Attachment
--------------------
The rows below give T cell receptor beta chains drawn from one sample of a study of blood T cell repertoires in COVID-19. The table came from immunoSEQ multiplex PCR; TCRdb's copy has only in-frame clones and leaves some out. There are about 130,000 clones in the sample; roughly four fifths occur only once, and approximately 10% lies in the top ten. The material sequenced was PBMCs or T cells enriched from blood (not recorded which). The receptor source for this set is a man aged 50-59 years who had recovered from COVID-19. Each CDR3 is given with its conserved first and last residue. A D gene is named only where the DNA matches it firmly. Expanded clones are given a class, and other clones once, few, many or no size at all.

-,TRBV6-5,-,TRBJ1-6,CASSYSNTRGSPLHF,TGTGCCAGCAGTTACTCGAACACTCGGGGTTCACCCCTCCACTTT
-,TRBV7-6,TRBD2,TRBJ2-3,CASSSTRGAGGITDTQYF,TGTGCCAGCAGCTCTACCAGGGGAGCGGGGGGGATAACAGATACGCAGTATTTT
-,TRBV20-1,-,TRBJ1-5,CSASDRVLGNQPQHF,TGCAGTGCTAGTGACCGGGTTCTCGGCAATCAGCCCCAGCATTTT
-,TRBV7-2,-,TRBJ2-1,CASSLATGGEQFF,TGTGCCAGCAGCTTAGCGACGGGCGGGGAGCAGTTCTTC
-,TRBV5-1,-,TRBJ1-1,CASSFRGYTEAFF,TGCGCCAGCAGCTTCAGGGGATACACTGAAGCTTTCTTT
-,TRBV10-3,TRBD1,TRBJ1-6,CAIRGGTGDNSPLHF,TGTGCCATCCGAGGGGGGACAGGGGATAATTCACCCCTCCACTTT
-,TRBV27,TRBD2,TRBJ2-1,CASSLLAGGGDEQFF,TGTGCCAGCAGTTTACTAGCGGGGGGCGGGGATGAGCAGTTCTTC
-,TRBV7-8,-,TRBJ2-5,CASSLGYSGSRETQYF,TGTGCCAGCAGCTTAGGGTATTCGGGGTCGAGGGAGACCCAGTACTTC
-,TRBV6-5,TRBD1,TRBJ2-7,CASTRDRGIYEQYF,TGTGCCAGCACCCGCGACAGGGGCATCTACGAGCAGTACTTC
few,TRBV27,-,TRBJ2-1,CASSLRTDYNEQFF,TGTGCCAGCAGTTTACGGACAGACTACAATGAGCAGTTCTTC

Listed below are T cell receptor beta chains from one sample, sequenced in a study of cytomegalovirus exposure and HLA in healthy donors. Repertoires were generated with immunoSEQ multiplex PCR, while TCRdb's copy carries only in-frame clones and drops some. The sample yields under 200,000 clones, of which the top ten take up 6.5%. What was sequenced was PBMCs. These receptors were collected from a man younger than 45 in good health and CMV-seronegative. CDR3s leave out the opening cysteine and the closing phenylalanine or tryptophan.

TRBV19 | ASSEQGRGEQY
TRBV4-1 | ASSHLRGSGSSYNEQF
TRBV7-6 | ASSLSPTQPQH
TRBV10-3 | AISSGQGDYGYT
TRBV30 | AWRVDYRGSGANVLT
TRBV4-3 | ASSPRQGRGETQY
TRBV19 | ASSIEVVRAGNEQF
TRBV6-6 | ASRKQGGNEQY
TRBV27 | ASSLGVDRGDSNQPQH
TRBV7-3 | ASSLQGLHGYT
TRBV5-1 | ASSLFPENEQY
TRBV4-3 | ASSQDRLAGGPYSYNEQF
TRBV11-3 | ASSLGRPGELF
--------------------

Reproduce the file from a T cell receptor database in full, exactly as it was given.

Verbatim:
The rows below give T cell receptor beta chains drawn from one sample of a study of blood T cell repertoires in COVID-19. The table came from immunoSEQ multiplex PCR; TCRdb's copy has only in-frame clones and leaves some out. There are about 130,000 clones in the sample; roughly four fifths occur only once, and approximately 10% lies in the top ten. The material sequenced was PBMCs or T cells enriched from blood (not recorded which). The receptor source for this set is a man aged 50-59 years who had recovered from COVID-19. Each CDR3 is given with its conserved first and last residue. A D gene is named only where the DNA matches it firmly. Expanded clones are given a class, and other clones once, few, many or no size at all.

-,TRBV6-5,-,TRBJ1-6,CASSYSNTRGSPLHF,TGTGCCAGCAGTTACTCGAACACTCGGGGTTCACCCCTCCACTTT
-,TRBV7-6,TRBD2,TRBJ2-3,CASSSTRGAGGITDTQYF,TGTGCCAGCAGCTCTACCAGGGGAGCGGGGGGGATAACAGATACGCAGTATTTT
-,TRBV20-1,-,TRBJ1-5,CSASDRVLGNQPQHF,TGCAGTGCTAGTGACCGGGTTCTCGGCAATCAGCCCCAGCATTTT
-,TRBV7-2,-,TRBJ2-1,CASSLATGGEQFF,TGTGCCAGCAGCTTAGCGACGGGCGGGGAGCAGTTCTTC
-,TRBV5-1,-,TRBJ1-1,CASSFRGYTEAFF,TGCGCCAGCAGCTTCAGGGGATACACTGAAGCTTTCTTT
-,TRBV10-3,TRBD1,TRBJ1-6,CAIRGGTGDNSPLHF,TGTGCCATCCGAGGGGGGACAGGGGATAATTCACCCCTCCACTTT
-,TRBV27,TRBD2,TRBJ2-1,CASSLLAGGGDEQFF,TGTGCCAGCAGTTTACTAGCGGGGGGCGGGGATGAGCAGTTCTTC
-,TRBV7-8,-,TRBJ2-5,CASSLGYSGSRETQYF,TGTGCCAGCAGCTTAGGGTATTCGGGGTCGAGGGAGACCCAGTACTTC
-,TRBV6-5,TRBD1,TRBJ2-7,CASTRDRGIYEQYF,TGTGCCAGCACCCGCGACAGGGGCATCTACGAGCAGTACTTC
few,TRBV27,-,TRBJ2-1,CASSLRTDYNEQFF,TGTGCCAGCAGTTTACGGACAGACTACAATGAGCAGTTCTTC

Listed below are T cell receptor beta chains from one sample, sequenced in a study of cytomegalovirus exposure and HLA in healthy donors. Repertoires were generated with immunoSEQ multiplex PCR, while TCRdb's copy carries only in-frame clones and drops some. The sample yields under 200,000 clones, of which the top ten take up 6.5%. What was sequenced was PBMCs. These receptors were collected from a man younger than 45 in good health and CMV-seronegative. CDR3s leave out the opening cysteine and the closing phenylalanine or tryptophan.

TRBV19 | ASSEQGRGEQY
TRBV4-1 | ASSHLRGSGSSYNEQF
TRBV7-6 | ASSLSPTQPQH
TRBV10-3 | AISSGQGDYGYT
TRBV30 | AWRVDYRGSGANVLT
TRBV4-3 | ASSPRQGRGETQY
TRBV19 | ASSIEVVRAGNEQF
TRBV6-6 | ASRKQGGNEQY
TRBV27 | ASSLGVDRGDSNQPQH
TRBV7-3 | ASSLQGLHGYT
TRBV5-1 | ASSLFPENEQY
TRBV4-3 | ASSQDRLAGGPYSYNEQF
TRBV11-3 | ASSLGRPGELF